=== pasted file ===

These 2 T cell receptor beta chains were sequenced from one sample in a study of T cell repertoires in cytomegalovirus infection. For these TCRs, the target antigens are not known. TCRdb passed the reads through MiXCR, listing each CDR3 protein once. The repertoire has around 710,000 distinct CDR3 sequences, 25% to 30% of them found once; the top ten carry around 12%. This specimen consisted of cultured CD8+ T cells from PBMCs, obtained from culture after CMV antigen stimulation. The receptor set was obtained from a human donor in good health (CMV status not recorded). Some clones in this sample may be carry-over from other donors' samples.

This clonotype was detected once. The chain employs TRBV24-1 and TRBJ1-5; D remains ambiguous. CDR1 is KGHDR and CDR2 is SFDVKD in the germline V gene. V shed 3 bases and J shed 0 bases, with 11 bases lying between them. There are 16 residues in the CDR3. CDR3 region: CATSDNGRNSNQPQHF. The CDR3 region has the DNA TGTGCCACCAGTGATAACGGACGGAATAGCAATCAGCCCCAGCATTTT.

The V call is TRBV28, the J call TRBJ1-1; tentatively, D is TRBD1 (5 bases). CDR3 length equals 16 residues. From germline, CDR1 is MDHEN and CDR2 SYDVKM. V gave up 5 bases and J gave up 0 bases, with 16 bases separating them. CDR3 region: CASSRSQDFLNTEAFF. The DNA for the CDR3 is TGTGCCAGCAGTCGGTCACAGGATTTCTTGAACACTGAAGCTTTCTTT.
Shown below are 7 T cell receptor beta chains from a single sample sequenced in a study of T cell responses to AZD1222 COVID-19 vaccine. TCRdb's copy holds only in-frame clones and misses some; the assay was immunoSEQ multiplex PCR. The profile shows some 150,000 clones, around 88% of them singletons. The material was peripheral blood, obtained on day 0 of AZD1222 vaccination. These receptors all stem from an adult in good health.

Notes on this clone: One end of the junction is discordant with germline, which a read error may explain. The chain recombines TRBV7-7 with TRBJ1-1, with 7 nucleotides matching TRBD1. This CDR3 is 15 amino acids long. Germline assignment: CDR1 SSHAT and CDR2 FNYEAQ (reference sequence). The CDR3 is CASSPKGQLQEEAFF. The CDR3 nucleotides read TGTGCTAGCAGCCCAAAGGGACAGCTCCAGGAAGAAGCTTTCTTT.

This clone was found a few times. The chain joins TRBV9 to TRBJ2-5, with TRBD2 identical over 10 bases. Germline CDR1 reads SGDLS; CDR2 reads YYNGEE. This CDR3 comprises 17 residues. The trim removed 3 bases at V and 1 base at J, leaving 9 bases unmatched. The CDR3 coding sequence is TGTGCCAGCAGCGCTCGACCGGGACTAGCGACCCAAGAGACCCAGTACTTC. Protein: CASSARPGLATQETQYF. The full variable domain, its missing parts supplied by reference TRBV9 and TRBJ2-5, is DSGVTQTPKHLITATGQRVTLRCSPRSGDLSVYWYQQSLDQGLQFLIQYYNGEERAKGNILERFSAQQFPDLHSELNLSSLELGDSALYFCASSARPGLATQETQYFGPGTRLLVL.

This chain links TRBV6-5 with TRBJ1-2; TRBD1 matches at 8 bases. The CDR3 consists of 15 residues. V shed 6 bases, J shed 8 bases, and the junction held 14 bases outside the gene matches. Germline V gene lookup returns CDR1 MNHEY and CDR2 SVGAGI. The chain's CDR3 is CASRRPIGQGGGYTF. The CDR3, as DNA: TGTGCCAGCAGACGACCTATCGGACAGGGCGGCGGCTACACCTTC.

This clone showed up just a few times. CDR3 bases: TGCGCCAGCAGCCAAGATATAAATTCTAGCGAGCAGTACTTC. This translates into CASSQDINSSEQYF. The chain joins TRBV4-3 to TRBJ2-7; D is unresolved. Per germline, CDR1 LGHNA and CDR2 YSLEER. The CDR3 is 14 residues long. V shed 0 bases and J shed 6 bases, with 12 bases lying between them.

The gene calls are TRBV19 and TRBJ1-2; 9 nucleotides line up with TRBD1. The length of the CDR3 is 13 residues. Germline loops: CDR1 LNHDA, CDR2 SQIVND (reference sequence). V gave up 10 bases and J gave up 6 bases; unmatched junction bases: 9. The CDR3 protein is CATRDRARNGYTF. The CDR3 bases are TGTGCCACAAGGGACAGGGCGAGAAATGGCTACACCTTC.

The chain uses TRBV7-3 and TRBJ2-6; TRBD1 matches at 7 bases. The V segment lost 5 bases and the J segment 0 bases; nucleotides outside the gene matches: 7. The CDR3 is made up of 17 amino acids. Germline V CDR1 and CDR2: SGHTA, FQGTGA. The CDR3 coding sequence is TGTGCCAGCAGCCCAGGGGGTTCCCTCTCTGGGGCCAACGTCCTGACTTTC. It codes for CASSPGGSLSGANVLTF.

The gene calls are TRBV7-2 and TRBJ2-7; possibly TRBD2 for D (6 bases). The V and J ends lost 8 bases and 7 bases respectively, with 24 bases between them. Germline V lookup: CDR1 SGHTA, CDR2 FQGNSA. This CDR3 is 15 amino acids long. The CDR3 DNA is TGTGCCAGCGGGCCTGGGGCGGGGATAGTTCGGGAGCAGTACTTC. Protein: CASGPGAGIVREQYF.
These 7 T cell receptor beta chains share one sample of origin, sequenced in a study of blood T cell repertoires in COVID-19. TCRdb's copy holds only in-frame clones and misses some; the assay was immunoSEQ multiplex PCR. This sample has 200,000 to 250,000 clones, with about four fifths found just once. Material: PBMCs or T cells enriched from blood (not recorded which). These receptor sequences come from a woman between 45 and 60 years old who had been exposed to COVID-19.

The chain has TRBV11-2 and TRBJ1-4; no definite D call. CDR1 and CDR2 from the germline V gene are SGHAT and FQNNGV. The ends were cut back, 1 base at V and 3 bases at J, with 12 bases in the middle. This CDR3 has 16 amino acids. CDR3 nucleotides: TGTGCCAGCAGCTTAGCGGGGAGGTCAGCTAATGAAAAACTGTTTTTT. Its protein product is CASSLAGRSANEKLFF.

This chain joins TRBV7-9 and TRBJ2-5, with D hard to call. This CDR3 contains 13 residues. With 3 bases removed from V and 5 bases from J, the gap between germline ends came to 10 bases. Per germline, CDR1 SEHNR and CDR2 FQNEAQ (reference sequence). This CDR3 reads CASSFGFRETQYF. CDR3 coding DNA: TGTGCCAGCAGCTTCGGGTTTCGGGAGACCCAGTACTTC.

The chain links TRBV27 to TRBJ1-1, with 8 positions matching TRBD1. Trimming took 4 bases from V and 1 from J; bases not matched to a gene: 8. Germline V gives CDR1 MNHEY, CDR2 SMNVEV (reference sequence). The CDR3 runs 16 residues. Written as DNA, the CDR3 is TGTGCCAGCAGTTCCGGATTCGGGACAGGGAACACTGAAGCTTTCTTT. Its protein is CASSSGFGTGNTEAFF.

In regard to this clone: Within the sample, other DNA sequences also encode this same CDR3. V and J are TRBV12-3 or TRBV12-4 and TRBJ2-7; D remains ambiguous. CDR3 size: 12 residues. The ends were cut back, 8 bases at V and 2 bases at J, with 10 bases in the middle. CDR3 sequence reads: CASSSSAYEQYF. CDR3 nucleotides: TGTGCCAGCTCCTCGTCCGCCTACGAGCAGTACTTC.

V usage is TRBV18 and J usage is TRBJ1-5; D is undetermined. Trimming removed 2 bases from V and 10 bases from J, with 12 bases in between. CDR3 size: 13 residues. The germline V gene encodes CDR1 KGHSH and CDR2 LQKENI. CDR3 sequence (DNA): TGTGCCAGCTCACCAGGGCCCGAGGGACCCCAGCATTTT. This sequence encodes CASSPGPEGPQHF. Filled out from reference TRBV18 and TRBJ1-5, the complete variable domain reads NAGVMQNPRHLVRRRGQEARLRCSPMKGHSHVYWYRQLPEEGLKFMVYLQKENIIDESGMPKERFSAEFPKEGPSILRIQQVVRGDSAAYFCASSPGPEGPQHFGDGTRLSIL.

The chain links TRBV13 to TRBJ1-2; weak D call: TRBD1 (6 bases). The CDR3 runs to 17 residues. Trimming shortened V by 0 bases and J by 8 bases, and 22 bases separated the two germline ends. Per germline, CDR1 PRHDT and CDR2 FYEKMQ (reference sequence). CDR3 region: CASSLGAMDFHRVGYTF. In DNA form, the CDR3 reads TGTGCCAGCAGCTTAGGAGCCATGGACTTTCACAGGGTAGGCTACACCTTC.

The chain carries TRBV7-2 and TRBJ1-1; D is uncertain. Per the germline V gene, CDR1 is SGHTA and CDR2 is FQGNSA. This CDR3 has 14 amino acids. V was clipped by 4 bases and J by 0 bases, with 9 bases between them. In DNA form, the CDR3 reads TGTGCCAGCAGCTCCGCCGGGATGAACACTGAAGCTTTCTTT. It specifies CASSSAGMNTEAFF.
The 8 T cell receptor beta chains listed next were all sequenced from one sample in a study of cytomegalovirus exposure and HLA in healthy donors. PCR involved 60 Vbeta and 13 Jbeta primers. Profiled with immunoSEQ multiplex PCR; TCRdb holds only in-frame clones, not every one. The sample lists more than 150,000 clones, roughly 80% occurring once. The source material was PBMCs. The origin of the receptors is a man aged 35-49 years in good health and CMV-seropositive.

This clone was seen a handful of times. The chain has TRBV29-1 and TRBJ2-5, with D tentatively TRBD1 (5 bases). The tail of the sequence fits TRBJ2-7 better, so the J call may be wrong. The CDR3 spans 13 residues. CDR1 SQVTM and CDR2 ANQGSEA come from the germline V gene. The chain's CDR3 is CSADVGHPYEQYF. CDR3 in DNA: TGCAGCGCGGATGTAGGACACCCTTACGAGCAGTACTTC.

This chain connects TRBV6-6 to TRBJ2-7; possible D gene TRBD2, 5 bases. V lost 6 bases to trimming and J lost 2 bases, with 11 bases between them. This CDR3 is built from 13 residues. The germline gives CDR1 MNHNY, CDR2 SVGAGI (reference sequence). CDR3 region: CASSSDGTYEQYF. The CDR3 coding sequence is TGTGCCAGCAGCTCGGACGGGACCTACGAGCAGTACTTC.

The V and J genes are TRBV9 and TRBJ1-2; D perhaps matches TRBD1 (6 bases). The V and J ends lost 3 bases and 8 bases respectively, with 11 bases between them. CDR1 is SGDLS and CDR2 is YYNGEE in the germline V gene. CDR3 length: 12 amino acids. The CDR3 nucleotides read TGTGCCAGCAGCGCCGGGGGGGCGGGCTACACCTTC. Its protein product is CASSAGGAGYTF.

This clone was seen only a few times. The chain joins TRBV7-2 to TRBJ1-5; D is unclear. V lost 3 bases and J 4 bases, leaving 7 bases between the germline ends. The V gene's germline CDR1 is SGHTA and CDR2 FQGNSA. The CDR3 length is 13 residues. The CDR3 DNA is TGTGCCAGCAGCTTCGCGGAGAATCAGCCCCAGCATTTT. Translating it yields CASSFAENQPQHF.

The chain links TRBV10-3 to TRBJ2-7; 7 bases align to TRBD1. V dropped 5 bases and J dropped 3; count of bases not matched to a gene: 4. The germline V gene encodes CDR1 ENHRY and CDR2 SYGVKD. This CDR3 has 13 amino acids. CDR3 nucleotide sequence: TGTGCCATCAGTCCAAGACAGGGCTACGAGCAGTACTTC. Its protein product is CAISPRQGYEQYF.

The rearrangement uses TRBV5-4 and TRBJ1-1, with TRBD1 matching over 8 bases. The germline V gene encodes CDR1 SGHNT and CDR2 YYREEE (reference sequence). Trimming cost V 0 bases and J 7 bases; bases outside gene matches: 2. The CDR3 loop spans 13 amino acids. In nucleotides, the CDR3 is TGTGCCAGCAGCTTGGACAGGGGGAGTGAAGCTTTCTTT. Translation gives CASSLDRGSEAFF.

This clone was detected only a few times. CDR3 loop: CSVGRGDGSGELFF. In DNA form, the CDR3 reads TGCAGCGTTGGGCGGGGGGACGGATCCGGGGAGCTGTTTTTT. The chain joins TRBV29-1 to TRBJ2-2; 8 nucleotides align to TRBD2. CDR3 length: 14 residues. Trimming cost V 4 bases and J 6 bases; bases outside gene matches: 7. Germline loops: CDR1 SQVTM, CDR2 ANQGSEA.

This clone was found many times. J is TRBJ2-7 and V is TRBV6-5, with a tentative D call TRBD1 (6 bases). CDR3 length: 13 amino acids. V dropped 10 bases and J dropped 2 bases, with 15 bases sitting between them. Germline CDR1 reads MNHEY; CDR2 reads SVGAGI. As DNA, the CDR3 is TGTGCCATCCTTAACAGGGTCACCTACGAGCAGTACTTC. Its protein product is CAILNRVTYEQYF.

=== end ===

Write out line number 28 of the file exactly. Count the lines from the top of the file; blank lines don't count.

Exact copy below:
This clone was found many times. J is TRBJ2-7 and V is TRBV6-5, with a tentative D call TRBD1 (6 bases). CDR3 length: 13 amino acids. V dropped 10 bases and J dropped 2 bases, with 15 bases sitting between them. Germline CDR1 reads MNHEY; CDR2 reads SVGAGI. As DNA, the CDR3 is TGTGCCATCCTTAACAGGGTCACCTACGAGCAGTACTTC. Its protein product is CAILNRVTYEQYF.